Lockheed Martin Astronautics
P.O. Box 179
Denver, CO 80201
Abstract: When a test plan first enters life, it can often be like a fine wine, still good, but not fully mature in character, depth and complexity of test cases and objectives. But like that fine wine, as a product and an organization's processes mature, so, too, should the test plan and associated cases. This presentation will report on an analysis of a suite of tests and methods that have matured over many years. Most software projects spend their “life” in maintenance and updates. During these activities a large percentage of money spent on the software will be consumed by testing. This presentation examines aspects of testing from initial through mature stages of an in-use software product. Analysis defines the impact of software trouble reports and change requests, including impacts from system usage on the testing. Percentage distributions between early test levels, objectives, and methods are compared with distributions from the organization as it evolves and matures. While data will be from a single product domain area, extensions and lessons learned to other software domains can be reached. This presentation reports ongoing development, so questions and items currently under study are also considered.
Lockheed Martin Astronautics (LMA) in Denver Colorado has produced critical software systems for several decades. Production systems are embedded applications that must work the first time or hundreds of millions of dollars may be lost. These systems are typically very complex, consequently failures or errors could be introduced from many sources. These software systems have the following characteristics: real-time; spacecraft/booster flight control; minimal human intervention possible; and numerically intensive calculations of such critical items as, trajectories, flight dynamics, vehicle body characteristics, and orbital targets. Development programs are small, usually under 30,000 source lines of code, yet these programs are critical to the control and success of the flight system. Systems with software produced at LMA include the Titan and Atlas family of launch vehicles, upper stage boosters and spacecraft, as well as the associated ground systems. An example mission profile is depicted in figure 1. Production of software on many of these systems followed an historic and similar development process that has been, in part, responsible for each program’s success. These processes include continuous improvement and evaluation efforts designed to make things better.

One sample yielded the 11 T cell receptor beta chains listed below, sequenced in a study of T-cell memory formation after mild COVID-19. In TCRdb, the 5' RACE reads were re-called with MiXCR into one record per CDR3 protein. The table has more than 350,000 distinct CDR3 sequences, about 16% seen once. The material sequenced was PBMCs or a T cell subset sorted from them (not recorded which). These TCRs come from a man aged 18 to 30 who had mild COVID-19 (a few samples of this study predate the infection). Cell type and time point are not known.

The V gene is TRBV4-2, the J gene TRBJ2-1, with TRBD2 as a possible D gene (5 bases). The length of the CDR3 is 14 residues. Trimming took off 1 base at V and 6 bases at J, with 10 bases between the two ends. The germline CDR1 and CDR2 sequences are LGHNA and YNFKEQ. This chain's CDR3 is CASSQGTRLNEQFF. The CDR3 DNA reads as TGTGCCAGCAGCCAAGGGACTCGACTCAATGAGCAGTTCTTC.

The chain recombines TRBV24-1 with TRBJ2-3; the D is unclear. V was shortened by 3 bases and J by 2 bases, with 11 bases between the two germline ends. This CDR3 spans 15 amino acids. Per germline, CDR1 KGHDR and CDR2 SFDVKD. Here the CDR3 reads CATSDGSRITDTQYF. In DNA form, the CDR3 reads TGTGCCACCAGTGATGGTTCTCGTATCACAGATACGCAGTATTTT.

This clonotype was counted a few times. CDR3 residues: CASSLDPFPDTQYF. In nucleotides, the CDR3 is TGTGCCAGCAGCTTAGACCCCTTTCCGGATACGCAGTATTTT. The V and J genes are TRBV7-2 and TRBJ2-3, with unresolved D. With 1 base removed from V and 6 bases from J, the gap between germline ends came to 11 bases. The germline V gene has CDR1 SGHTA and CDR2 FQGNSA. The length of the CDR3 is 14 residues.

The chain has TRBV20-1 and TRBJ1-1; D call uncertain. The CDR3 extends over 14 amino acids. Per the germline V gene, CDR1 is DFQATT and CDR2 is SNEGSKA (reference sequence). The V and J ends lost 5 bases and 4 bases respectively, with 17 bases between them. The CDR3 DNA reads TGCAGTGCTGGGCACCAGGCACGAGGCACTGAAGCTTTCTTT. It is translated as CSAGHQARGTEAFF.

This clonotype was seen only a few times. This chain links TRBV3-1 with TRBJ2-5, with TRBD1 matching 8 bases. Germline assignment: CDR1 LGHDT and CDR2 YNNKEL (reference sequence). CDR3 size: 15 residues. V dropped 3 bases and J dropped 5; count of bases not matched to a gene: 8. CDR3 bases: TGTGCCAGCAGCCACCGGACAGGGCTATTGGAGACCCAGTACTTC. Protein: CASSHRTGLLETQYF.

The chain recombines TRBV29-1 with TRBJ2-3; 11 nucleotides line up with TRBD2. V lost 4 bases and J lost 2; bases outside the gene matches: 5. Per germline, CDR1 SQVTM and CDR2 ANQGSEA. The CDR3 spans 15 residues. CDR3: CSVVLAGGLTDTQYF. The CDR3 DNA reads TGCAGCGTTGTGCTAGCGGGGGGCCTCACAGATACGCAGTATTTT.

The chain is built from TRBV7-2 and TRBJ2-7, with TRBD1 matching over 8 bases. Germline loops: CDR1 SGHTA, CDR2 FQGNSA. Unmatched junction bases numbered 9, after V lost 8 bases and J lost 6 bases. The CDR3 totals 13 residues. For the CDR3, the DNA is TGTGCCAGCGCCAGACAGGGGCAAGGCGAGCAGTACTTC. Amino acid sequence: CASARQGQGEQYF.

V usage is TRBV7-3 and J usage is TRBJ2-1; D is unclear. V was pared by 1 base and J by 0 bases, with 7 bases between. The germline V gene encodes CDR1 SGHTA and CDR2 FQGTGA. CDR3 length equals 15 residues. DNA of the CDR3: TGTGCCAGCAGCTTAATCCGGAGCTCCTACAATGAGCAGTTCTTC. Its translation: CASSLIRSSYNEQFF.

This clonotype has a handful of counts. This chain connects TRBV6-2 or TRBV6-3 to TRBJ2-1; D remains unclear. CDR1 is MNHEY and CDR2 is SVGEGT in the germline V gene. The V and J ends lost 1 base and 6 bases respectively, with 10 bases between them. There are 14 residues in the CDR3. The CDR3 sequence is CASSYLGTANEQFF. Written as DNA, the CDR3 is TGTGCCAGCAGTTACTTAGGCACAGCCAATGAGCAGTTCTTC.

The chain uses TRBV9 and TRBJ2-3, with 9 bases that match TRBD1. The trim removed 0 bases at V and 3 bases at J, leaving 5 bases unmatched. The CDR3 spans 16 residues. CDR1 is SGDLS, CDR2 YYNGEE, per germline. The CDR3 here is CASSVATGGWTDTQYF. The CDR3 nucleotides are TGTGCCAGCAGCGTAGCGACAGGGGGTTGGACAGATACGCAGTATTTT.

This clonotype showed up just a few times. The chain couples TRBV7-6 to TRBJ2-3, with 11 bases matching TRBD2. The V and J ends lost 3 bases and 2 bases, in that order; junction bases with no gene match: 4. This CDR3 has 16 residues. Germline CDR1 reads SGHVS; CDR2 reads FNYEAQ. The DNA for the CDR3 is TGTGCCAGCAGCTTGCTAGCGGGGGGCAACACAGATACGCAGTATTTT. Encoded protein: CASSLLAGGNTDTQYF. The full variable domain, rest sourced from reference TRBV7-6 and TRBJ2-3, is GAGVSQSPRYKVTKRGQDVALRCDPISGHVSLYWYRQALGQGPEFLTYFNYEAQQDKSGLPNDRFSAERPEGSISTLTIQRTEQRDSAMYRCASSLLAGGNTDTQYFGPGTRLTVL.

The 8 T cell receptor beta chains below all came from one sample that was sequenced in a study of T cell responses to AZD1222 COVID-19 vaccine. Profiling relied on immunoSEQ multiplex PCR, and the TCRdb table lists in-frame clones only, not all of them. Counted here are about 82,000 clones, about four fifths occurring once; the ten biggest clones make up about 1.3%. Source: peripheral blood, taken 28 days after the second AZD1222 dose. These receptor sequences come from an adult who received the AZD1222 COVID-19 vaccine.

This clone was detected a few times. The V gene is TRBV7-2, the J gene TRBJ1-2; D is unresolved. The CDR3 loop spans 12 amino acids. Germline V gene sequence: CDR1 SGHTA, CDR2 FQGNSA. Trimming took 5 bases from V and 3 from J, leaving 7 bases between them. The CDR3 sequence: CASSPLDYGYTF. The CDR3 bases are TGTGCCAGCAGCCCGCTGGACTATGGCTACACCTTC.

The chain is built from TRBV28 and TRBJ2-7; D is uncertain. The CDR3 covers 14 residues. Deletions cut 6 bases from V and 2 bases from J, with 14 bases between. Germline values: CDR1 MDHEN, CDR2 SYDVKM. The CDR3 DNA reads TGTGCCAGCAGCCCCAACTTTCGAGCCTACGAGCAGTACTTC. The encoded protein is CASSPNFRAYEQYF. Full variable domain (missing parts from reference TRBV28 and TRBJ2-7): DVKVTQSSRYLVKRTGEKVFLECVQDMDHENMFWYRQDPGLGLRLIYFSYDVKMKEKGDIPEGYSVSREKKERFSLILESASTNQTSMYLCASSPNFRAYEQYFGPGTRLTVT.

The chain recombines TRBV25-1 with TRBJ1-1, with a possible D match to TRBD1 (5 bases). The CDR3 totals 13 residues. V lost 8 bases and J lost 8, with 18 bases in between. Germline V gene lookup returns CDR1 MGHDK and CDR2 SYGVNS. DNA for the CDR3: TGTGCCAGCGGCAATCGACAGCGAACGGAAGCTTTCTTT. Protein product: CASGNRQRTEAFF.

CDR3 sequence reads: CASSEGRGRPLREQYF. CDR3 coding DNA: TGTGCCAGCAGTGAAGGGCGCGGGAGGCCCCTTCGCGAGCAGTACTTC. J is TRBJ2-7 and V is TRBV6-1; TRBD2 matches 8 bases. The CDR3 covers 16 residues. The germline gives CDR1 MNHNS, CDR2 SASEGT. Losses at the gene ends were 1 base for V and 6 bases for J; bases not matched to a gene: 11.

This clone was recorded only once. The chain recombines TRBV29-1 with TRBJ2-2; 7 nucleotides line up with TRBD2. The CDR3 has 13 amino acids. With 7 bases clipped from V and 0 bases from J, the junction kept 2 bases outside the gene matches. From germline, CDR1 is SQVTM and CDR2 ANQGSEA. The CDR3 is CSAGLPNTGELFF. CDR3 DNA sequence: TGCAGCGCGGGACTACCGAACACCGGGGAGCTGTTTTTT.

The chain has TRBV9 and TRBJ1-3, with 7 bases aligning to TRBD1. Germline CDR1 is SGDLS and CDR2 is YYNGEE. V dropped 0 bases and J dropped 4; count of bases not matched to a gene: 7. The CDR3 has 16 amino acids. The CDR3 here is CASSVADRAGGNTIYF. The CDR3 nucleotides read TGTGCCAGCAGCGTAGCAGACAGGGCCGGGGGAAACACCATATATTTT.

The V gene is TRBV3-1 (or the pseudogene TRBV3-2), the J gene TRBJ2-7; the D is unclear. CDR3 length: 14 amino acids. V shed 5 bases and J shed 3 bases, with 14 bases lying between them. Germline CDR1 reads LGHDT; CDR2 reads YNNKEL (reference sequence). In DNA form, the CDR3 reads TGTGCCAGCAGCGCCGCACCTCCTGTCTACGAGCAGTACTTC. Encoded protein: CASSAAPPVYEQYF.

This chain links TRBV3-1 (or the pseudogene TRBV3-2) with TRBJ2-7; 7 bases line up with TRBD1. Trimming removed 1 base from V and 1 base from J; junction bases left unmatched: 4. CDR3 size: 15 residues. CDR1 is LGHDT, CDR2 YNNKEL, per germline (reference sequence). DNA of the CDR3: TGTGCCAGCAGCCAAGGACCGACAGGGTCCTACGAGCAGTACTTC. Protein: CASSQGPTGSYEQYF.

Being a government-military contractor requires a certain commonality and consistency of approach due to compliance with numerous standards. Software engineering efforts like the Software Engineering Institute’s Capability Maturity Model (SEI CMM) are based on the idea that similarity and consistency of process over time and project are good. The CMM allows for orderly process change, and this paper examines how the testing evolves as a program continues in maintenance efforts with associated maturing of products. While the paper is based on observations from a narrow domain, it is reasonable to expect similar changes in test cases and processes in other software domains, since many of the practices are common to the industry test practices in general, e.g., unit, integration, and system level testing.
Figure 1 – Typical LMA System with Complex Software Requirements This paper relates a generalized process that has been applied to numerous critical software programs at LMA, some experiences in testing, and the changes in testing over time. The basic processes of engineering and testing are introduced. Then the presentation outlines how testing is maturing and changing within these process. We find that, over time, testing goes through a series of maturity levels of an initial (infant), middle (teen), and maturing stage (adult).